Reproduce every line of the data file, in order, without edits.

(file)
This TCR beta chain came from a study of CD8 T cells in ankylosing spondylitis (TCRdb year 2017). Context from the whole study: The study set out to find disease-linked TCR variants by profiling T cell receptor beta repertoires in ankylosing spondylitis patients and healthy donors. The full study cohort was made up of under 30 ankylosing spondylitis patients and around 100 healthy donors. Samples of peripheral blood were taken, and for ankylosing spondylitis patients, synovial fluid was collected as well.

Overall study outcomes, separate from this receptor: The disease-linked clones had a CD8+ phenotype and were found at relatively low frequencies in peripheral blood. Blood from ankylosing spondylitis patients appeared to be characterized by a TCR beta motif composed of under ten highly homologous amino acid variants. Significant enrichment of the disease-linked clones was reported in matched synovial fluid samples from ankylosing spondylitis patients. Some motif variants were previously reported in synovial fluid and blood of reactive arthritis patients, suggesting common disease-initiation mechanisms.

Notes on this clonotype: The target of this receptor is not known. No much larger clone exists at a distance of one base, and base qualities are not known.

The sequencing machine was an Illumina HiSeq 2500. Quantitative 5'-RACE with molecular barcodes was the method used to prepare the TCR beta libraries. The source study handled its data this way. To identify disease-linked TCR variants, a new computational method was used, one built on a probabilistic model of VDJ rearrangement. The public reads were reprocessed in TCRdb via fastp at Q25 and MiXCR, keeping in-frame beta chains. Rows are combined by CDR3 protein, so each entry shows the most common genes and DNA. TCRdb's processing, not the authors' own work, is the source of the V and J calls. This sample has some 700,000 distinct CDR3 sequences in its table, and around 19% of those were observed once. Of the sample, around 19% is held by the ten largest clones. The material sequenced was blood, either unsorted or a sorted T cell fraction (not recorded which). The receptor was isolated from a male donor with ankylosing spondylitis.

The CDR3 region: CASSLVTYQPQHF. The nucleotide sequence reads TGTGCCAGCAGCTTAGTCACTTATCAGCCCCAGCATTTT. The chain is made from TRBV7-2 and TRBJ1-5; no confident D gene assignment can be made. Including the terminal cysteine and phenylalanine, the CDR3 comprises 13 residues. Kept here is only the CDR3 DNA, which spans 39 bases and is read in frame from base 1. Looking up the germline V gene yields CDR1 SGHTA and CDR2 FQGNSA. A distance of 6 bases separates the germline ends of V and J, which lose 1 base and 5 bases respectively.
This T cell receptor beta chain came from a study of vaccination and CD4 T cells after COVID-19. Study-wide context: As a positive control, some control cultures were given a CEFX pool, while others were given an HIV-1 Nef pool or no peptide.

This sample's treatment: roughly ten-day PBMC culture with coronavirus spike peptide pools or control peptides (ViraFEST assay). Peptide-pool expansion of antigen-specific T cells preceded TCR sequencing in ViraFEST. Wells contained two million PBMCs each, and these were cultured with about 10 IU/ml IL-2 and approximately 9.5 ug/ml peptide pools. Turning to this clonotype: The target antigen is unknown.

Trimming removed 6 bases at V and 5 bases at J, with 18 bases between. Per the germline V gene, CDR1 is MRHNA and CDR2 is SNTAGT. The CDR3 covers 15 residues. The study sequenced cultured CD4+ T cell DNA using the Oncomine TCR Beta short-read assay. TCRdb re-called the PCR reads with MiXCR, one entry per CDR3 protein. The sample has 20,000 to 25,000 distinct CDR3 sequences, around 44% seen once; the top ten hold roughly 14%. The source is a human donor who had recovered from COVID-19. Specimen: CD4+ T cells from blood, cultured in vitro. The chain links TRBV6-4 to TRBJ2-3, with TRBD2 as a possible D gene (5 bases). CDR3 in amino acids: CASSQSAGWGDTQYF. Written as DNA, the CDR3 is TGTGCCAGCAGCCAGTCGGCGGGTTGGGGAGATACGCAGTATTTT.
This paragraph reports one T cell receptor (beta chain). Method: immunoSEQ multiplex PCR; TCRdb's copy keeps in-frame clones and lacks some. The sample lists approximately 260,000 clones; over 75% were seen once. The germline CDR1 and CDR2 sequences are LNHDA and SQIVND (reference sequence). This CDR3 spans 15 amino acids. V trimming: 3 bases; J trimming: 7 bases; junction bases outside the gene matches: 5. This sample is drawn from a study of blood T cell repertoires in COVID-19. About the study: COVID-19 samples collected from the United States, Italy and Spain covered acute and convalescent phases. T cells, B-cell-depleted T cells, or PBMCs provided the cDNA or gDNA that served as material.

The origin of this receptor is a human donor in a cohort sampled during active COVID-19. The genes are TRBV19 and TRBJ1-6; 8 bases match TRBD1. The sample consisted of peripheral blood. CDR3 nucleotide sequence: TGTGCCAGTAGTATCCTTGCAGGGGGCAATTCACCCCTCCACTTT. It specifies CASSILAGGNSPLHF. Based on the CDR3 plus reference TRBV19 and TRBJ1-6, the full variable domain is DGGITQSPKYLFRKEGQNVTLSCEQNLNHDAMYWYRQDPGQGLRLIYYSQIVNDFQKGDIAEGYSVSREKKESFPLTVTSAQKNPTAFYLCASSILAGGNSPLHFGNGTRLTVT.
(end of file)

This TCR beta chain came from a study of CD8 T cells in ankylosing spondylitis (TCRdb year 2017). Context from the whole study: The study set out to find disease-linked TCR variants by profiling T cell receptor beta repertoires in ankylosing spondylitis patients and healthy donors. The full study cohort was made up of under 30 ankylosing spondylitis patients and around 100 healthy donors. Samples of peripheral blood were taken, and for ankylosing spondylitis patients, synovial fluid was collected as well.

Overall study outcomes, separate from this receptor: The disease-linked clones had a CD8+ phenotype and were found at relatively low frequencies in peripheral blood. Blood from ankylosing spondylitis patients appeared to be characterized by a TCR beta motif composed of under ten highly homologous amino acid variants. Significant enrichment of the disease-linked clones was reported in matched synovial fluid samples from ankylosing spondylitis patients. Some motif variants were previously reported in synovial fluid and blood of reactive arthritis patients, suggesting common disease-initiation mechanisms.

Notes on this clonotype: The target of this receptor is not known. No much larger clone exists at a distance of one base, and base qualities are not known.

The sequencing machine was an Illumina HiSeq 2500. Quantitative 5'-RACE with molecular barcodes was the method used to prepare the TCR beta libraries. The source study handled its data this way. To identify disease-linked TCR variants, a new computational method was used, one built on a probabilistic model of VDJ rearrangement. The public reads were reprocessed in TCRdb via fastp at Q25 and MiXCR, keeping in-frame beta chains. Rows are combined by CDR3 protein, so each entry shows the most common genes and DNA. TCRdb's processing, not the authors' own work, is the source of the V and J calls. This sample has some 700,000 distinct CDR3 sequences in its table, and around 19% of those were observed once. Of the sample, around 19% is held by the ten largest clones. The material sequenced was blood, either unsorted or a sorted T cell fraction (not recorded which). The receptor was isolated from a male donor with ankylosing spondylitis.

The CDR3 region: CASSLVTYQPQHF. The nucleotide sequence reads TGTGCCAGCAGCTTAGTCACTTATCAGCCCCAGCATTTT. The chain is made from TRBV7-2 and TRBJ1-5; no confident D gene assignment can be made. Including the terminal cysteine and phenylalanine, the CDR3 comprises 13 residues. Kept here is only the CDR3 DNA, which spans 39 bases and is read in frame from base 1. Looking up the germline V gene yields CDR1 SGHTA and CDR2 FQGNSA. A distance of 6 bases separates the germline ends of V and J, which lose 1 base and 5 bases respectively.
This T cell receptor beta chain came from a study of vaccination and CD4 T cells after COVID-19. Study-wide context: As a positive control, some control cultures were given a CEFX pool, while others were given an HIV-1 Nef pool or no peptide.

This sample's treatment: roughly ten-day PBMC culture with coronavirus spike peptide pools or control peptides (ViraFEST assay). Peptide-pool expansion of antigen-specific T cells preceded TCR sequencing in ViraFEST. Wells contained two million PBMCs each, and these were cultured with about 10 IU/ml IL-2 and approximately 9.5 ug/ml peptide pools. Turning to this clonotype: The target antigen is unknown.

Trimming removed 6 bases at V and 5 bases at J, with 18 bases between. Per the germline V gene, CDR1 is MRHNA and CDR2 is SNTAGT. The CDR3 covers 15 residues. The study sequenced cultured CD4+ T cell DNA using the Oncomine TCR Beta short-read assay. TCRdb re-called the PCR reads with MiXCR, one entry per CDR3 protein. The sample has 20,000 to 25,000 distinct CDR3 sequences, around 44% seen once; the top ten hold roughly 14%. The source is a human donor who had recovered from COVID-19. Specimen: CD4+ T cells from blood, cultured in vitro. The chain links TRBV6-4 to TRBJ2-3, with TRBD2 as a possible D gene (5 bases). CDR3 in amino acids: CASSQSAGWGDTQYF. Written as DNA, the CDR3 is TGTGCCAGCAGCCAGTCGGCGGGTTGGGGAGATACGCAGTATTTT.
This paragraph reports one T cell receptor (beta chain). Method: immunoSEQ multiplex PCR; TCRdb's copy keeps in-frame clones and lacks some. The sample lists approximately 260,000 clones; over 75% were seen once. The germline CDR1 and CDR2 sequences are LNHDA and SQIVND (reference sequence). This CDR3 spans 15 amino acids. V trimming: 3 bases; J trimming: 7 bases; junction bases outside the gene matches: 5. This sample is drawn from a study of blood T cell repertoires in COVID-19. About the study: COVID-19 samples collected from the United States, Italy and Spain covered acute and convalescent phases. T cells, B-cell-depleted T cells, or PBMCs provided the cDNA or gDNA that served as material.

The origin of this receptor is a human donor in a cohort sampled during active COVID-19. The genes are TRBV19 and TRBJ1-6; 8 bases match TRBD1. The sample consisted of peripheral blood. CDR3 nucleotide sequence: TGTGCCAGTAGTATCCTTGCAGGGGGCAATTCACCCCTCCACTTT. It specifies CASSILAGGNSPLHF. Based on the CDR3 plus reference TRBV19 and TRBJ1-6, the full variable domain is DGGITQSPKYLFRKEGQNVTLSCEQNLNHDAMYWYRQDPGQGLRLIYYSQIVNDFQKGDIAEGYSVSREKKESFPLTVTSAQKNPTAFYLCASSILAGGNSPLHFGNGTRLTVT.